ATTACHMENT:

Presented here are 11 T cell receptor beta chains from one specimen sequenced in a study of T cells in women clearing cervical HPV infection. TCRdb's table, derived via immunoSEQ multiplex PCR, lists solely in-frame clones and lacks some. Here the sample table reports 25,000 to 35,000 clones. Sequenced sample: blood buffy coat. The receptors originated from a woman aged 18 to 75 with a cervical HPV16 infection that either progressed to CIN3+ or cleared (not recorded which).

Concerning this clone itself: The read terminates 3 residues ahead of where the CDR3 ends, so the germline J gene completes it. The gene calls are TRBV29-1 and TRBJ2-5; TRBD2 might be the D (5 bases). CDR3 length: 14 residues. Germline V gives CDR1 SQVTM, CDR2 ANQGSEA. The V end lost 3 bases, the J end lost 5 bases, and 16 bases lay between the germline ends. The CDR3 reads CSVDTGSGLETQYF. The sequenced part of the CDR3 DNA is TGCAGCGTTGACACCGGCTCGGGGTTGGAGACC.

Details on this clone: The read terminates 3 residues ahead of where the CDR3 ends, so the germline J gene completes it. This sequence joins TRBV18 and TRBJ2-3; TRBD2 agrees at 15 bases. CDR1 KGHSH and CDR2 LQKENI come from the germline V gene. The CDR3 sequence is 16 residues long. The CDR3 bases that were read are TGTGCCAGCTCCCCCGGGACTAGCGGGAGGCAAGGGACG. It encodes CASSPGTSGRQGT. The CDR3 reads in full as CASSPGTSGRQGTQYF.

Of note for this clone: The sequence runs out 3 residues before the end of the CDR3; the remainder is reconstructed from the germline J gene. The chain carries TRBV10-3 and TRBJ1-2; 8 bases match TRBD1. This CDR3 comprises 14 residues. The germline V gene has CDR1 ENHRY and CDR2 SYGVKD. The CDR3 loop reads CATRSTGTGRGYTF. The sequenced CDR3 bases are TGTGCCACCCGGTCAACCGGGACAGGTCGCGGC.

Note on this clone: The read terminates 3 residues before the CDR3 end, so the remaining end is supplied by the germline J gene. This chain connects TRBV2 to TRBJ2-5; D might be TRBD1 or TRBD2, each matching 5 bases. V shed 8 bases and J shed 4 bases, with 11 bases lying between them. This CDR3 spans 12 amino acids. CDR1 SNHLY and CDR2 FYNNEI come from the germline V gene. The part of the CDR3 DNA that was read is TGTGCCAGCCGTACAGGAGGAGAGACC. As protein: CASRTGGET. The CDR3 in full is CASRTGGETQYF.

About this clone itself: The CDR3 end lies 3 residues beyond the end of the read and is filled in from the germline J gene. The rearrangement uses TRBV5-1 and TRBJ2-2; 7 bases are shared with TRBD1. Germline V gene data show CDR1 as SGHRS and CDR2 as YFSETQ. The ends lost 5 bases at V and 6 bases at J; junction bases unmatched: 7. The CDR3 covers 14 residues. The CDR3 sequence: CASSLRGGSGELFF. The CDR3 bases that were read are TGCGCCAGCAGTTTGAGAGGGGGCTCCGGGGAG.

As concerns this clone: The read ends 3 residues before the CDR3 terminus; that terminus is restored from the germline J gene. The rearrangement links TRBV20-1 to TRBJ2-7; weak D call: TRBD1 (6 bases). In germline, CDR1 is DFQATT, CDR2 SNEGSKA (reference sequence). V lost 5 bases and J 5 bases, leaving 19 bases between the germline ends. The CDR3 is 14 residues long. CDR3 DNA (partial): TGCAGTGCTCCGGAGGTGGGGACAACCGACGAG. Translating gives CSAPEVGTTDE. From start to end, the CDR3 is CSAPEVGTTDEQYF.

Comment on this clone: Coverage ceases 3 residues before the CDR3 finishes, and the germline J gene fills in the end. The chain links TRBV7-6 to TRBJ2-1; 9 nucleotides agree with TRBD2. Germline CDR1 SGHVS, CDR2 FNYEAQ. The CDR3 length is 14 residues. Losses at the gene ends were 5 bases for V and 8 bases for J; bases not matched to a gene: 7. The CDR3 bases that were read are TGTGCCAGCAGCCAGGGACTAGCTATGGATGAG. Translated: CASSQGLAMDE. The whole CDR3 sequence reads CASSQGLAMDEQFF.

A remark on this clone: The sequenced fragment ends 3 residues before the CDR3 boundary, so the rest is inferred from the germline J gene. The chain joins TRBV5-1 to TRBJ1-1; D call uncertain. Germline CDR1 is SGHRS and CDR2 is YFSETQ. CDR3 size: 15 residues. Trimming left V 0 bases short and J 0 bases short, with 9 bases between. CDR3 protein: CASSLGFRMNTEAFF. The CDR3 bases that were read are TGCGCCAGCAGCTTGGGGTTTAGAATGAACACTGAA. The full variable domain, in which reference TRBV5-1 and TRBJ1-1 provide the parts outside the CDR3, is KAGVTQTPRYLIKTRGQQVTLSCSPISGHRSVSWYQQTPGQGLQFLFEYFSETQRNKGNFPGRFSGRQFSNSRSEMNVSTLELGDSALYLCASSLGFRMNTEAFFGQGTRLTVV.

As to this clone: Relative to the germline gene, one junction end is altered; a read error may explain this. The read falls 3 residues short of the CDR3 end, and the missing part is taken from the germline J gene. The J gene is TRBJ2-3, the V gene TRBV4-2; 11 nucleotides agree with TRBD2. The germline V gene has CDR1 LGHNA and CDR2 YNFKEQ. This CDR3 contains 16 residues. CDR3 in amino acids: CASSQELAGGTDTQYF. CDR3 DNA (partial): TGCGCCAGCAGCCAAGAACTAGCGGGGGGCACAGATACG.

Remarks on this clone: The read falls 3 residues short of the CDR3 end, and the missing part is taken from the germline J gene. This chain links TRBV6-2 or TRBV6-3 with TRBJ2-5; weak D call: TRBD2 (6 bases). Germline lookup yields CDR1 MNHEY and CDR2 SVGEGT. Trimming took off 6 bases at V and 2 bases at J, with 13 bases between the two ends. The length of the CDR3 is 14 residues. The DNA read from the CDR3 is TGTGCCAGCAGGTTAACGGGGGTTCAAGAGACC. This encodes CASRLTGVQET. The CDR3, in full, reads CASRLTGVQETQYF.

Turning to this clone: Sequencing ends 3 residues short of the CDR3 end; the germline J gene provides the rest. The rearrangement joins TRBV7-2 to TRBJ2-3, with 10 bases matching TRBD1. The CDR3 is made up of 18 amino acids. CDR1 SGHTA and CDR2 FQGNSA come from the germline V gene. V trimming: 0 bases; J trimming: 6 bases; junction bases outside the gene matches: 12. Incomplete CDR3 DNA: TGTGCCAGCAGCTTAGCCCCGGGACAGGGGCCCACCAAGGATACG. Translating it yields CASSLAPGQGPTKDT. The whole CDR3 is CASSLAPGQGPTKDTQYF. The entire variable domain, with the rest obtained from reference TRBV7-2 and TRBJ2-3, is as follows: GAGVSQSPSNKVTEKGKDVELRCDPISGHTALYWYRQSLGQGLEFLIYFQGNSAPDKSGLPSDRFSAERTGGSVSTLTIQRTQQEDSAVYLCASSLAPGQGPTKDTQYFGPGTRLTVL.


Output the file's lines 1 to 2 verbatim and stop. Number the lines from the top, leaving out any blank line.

Presented here are 11 T cell receptor beta chains from one specimen sequenced in a study of T cells in women clearing cervical HPV infection. TCRdb's table, derived via immunoSEQ multiplex PCR, lists solely in-frame clones and lacks some. Here the sample table reports 25,000 to 35,000 clones. Sequenced sample: blood buffy coat. The receptors originated from a woman aged 18 to 75 with a cervical HPV16 infection that either progressed to CIN3+ or cleared (not recorded which).

Concerning this clone itself: The read terminates 3 residues ahead of where the CDR3 ends, so the germline J gene completes it. The gene calls are TRBV29-1 and TRBJ2-5; TRBD2 might be the D (5 bases). CDR3 length: 14 residues. Germline V gives CDR1 SQVTM, CDR2 ANQGSEA. The V end lost 3 bases, the J end lost 5 bases, and 16 bases lay between the germline ends. The CDR3 reads CSVDTGSGLETQYF. The sequenced part of the CDR3 DNA is TGCAGCGTTGACACCGGCTCGGGGTTGGAGACC.